Why is this man wearing the Victoria Line subway seat pattern, sitting in a Victoria Line subway seat? It’s been “Done.”
“Everything’s been fucking done before. That’s kind of how the name came about” says Will Rowley-Conwy to ANIMAL, the original founder of streetwear-ish t-shirt company Done London.
The 24-year-old was born and raised in South London and first started making limited edition tees in 2011. Since then, he joined forces by a recommendation from a friend with Tom Andrews,27, who owns silkscreening equipment and rents a live-work space where the duo operates out of Lewisham in South East London.
When we arrived, Done were just getting ready to silkscreen new stickers for guerrilla promoting. Will was thumbing through a stack of vinyl sticker paper of varying colors. “The materials are all recycled from my work,” he explains as he moves busily through the space.
The stickers are a good way to promote the latest round of designs that in some cases are based literally on inspiration from the Tube. You see in London, the subway seats have cushions with fabric covers and depending on the line, some of the patterns are pretty funky.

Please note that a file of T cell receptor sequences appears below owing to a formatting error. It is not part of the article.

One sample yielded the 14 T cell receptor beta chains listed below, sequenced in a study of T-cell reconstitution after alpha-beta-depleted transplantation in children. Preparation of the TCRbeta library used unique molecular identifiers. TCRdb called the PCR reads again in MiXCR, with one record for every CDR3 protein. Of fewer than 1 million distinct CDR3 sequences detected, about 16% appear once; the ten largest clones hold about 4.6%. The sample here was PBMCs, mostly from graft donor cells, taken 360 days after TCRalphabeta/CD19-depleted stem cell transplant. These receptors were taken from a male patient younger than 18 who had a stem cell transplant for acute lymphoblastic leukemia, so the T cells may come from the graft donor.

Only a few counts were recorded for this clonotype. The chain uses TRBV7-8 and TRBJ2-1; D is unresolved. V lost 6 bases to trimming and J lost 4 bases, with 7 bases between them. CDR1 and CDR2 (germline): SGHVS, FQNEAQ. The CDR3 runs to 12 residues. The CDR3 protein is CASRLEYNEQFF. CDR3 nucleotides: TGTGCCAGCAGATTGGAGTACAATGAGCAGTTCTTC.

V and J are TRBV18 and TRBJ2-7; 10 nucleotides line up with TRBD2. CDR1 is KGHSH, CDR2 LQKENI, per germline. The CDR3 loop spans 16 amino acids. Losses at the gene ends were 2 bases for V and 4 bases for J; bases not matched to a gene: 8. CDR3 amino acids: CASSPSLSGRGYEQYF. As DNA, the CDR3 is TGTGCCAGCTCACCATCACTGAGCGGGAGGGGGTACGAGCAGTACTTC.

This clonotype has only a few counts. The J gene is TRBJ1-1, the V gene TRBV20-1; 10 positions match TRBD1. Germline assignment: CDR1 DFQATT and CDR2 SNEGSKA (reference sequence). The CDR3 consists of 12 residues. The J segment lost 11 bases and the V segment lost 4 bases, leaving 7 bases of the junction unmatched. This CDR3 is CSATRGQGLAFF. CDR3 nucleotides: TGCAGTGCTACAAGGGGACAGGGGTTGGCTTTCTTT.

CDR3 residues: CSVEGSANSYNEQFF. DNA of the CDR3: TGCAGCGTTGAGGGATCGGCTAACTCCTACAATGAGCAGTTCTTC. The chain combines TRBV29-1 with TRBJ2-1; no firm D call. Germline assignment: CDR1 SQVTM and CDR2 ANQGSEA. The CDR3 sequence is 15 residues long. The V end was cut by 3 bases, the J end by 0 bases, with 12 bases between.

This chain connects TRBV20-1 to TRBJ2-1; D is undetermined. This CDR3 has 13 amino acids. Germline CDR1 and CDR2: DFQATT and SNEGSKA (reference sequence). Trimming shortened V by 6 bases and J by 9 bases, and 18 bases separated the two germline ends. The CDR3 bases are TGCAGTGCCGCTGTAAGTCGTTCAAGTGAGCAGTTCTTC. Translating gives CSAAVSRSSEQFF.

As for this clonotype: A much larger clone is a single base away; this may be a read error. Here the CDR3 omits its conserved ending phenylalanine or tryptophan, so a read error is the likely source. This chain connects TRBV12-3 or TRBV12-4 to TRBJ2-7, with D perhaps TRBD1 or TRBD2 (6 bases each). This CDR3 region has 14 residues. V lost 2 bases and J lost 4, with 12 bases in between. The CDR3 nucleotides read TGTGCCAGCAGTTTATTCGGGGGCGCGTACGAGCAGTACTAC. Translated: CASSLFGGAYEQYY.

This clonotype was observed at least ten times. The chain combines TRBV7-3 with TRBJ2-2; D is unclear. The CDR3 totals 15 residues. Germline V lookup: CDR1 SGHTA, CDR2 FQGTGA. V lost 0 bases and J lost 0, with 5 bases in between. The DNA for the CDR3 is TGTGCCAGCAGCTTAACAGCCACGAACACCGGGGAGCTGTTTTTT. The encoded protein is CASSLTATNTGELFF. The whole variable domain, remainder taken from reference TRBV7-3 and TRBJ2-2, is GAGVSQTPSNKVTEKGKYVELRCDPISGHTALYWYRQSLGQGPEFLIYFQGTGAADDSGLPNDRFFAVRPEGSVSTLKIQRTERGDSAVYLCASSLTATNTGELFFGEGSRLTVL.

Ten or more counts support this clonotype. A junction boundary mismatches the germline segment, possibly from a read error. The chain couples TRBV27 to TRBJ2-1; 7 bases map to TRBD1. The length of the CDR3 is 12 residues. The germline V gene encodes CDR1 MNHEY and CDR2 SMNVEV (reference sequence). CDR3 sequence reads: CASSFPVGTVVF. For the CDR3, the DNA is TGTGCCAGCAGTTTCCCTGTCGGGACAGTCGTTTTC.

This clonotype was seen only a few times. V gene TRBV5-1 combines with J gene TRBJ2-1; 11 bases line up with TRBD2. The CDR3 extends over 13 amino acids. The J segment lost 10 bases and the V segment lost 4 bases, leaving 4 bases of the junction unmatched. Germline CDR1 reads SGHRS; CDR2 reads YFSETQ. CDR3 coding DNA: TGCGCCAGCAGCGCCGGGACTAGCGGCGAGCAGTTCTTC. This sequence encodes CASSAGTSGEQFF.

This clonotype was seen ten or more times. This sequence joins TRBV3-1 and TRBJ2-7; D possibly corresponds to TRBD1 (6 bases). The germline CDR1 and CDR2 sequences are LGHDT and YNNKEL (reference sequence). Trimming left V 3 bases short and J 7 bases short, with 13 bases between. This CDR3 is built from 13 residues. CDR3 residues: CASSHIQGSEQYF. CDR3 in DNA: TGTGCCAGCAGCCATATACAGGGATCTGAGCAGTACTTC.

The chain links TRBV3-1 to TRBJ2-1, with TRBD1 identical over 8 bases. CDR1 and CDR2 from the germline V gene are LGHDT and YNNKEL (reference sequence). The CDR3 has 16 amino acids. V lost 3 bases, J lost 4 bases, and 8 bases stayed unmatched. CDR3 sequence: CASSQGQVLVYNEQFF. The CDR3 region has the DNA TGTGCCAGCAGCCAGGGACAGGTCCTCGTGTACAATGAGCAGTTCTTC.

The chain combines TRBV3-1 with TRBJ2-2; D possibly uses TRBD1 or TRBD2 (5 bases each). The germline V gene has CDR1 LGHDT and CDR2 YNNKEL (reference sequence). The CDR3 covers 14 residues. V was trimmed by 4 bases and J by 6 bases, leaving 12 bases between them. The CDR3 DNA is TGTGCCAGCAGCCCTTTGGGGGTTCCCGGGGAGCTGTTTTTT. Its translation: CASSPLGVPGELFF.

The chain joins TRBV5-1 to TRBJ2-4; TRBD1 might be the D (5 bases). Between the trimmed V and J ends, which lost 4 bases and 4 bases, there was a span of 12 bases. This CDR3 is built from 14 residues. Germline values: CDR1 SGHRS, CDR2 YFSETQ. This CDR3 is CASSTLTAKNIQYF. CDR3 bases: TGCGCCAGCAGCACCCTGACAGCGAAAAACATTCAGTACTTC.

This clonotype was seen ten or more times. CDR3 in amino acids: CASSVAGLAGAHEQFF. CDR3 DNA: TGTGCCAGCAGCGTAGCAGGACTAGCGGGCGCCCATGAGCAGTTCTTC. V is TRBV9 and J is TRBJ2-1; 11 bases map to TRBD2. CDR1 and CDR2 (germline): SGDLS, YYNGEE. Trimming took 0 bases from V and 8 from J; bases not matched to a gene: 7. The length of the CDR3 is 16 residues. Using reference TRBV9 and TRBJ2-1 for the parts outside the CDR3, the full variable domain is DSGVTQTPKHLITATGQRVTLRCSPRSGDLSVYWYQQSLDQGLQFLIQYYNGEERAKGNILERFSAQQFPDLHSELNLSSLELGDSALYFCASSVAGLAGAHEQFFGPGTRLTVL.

Last month, they launched a brand new website with the new tees which seem to have struck a chord and gained a wider appeal than the traditional streetwear demographic. One of the best sellers was their Victoria Line, which sports a design that’s identical to that line’s cushion covers apart from the addition of their logo. It’s smart.
Done also has a tribute to the Metropolitan Line. For the Warren Street, Done borrowed the station’s maze-like motif and for Brixton, they went with that station’s stack of bricks imagery. All the tees sell for £20.00 (about $30 USD) and are limited to 50 pieces, which probably explains why they’re not all worried about the Underground coming after them.
Additionally, they plan on releasing another series of patterns this summer. Our suggestion: Baker Street station.